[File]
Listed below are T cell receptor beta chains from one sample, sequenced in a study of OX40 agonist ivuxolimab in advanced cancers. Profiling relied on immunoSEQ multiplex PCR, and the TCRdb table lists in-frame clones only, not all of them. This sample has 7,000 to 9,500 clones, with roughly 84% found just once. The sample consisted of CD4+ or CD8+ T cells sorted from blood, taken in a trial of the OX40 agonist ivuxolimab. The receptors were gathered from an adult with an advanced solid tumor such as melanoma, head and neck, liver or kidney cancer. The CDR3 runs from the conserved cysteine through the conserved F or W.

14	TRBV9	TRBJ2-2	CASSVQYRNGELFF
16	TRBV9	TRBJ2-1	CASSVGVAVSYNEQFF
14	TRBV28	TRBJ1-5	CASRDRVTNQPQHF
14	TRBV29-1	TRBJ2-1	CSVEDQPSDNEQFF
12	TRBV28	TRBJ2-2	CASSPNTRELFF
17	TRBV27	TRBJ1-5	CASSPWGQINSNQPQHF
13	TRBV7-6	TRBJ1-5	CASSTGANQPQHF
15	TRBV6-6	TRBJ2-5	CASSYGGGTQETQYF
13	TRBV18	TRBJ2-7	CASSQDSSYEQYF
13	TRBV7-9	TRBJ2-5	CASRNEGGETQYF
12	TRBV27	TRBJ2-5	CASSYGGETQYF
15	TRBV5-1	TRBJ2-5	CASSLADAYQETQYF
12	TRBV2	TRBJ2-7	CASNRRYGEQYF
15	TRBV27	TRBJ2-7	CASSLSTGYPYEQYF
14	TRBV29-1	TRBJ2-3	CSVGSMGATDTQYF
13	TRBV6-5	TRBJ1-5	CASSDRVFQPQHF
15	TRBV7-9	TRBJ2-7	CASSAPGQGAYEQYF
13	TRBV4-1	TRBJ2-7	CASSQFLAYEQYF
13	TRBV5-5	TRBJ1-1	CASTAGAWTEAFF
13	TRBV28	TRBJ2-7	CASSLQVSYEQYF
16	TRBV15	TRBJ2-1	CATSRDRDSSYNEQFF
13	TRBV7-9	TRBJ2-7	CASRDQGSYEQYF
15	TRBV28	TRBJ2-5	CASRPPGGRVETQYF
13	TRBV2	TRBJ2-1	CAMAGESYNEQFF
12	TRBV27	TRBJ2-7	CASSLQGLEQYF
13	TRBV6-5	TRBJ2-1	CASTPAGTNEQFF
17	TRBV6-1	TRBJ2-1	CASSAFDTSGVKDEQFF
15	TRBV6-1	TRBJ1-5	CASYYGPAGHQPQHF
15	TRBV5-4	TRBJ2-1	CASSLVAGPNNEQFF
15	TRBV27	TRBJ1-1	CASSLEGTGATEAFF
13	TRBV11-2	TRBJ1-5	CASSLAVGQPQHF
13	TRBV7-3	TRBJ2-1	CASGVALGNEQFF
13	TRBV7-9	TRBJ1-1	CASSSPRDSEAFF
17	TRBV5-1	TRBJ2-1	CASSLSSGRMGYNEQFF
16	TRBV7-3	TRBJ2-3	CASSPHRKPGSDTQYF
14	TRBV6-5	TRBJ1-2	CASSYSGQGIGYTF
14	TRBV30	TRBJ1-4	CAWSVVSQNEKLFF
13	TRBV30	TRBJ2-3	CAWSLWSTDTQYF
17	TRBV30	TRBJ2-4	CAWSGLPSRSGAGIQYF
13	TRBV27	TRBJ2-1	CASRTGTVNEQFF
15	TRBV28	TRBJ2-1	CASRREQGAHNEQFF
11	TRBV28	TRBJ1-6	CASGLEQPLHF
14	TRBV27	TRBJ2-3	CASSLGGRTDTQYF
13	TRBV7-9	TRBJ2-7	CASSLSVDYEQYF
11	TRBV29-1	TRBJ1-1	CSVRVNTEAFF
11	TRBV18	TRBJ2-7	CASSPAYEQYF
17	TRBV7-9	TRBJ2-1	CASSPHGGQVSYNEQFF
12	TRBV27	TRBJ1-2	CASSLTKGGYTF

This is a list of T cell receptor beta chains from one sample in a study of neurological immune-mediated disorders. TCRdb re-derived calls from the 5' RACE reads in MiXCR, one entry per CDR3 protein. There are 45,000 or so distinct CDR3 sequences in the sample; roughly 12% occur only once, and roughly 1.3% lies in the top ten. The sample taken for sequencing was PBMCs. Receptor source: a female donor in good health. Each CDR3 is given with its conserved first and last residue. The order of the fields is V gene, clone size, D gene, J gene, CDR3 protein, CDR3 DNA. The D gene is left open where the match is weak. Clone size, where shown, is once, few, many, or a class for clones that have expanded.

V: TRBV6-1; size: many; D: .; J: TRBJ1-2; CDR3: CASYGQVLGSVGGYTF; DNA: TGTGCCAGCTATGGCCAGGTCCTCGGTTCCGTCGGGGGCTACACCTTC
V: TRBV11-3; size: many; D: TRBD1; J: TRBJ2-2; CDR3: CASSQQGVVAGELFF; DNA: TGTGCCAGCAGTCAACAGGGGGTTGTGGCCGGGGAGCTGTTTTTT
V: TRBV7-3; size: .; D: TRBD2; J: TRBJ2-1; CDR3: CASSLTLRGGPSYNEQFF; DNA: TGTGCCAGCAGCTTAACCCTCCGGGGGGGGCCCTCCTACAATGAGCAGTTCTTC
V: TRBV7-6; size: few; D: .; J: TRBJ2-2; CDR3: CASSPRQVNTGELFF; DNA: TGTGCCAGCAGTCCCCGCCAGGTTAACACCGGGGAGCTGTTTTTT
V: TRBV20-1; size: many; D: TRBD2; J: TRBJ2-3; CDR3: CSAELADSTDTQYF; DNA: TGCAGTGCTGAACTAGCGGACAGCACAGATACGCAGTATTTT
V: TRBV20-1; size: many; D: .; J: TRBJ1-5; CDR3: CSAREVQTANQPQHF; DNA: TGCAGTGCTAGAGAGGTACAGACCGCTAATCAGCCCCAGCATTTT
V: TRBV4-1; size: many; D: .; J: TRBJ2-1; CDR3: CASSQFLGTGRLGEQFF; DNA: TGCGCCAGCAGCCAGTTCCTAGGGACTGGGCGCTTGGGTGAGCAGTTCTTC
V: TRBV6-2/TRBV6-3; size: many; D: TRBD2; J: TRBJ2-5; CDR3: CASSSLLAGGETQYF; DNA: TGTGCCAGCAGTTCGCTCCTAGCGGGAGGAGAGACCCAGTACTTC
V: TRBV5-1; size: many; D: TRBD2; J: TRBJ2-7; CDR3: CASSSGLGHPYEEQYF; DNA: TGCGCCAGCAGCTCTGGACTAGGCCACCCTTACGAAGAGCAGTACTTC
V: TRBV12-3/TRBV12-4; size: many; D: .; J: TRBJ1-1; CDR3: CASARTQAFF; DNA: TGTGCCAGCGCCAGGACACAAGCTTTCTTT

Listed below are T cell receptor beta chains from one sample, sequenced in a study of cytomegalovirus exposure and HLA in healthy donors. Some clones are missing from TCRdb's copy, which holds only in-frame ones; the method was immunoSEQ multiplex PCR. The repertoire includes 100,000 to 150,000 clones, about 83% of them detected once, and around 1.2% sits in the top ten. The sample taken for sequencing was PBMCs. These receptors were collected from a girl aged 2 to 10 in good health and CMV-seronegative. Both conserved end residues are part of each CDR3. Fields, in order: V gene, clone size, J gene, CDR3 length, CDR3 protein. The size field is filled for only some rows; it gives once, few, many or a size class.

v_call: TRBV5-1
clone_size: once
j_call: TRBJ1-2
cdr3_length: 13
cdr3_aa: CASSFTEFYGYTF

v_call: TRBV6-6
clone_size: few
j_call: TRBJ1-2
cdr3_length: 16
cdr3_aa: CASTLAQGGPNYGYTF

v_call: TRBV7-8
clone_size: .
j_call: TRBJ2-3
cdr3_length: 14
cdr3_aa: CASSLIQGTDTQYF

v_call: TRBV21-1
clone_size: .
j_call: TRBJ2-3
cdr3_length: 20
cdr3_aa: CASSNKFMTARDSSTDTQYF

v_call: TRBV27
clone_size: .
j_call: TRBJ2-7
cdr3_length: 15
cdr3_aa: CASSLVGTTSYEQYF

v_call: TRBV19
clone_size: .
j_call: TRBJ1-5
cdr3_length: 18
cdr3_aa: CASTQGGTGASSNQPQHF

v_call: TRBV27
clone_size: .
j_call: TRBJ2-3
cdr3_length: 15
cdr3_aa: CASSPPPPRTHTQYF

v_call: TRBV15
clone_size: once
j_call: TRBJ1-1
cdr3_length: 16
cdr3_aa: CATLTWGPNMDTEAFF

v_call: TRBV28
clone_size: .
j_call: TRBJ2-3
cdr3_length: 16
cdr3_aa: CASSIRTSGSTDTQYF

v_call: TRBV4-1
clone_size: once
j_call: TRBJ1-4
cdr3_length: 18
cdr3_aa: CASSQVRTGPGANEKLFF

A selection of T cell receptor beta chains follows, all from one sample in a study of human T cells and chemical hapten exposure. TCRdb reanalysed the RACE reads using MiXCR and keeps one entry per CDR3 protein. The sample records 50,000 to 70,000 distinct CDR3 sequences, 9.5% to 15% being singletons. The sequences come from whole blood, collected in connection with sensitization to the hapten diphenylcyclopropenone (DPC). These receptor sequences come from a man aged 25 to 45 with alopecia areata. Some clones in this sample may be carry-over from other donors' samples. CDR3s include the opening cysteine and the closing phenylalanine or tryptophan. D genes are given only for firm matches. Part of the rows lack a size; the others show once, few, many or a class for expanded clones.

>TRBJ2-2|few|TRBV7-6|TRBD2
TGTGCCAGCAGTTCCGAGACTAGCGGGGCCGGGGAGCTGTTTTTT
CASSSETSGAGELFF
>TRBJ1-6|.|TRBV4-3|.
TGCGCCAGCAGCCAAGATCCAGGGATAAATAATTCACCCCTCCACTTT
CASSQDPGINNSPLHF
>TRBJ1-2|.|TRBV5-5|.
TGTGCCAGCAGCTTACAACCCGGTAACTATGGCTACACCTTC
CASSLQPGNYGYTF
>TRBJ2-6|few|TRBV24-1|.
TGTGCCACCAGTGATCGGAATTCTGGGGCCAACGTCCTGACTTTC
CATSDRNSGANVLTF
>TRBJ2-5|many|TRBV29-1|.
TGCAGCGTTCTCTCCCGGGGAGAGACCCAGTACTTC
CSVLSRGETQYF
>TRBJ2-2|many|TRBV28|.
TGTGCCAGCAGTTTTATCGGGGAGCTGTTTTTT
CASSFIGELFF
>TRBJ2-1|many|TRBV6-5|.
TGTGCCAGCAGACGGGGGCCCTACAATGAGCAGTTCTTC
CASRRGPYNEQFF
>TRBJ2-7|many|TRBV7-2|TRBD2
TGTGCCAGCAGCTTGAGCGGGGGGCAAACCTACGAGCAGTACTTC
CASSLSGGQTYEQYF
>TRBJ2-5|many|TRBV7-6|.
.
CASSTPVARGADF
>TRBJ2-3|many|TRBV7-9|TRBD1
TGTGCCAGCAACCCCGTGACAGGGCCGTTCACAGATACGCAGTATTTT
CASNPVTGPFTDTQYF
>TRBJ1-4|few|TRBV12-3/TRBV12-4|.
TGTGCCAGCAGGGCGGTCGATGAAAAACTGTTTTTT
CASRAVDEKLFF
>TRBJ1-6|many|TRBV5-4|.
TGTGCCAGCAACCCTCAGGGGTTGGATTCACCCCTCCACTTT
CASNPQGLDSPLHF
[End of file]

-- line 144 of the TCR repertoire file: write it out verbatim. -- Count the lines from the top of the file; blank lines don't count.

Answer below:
TGTGCCAGCAGGGCGGTCGATGAAAAACTGTTTTTT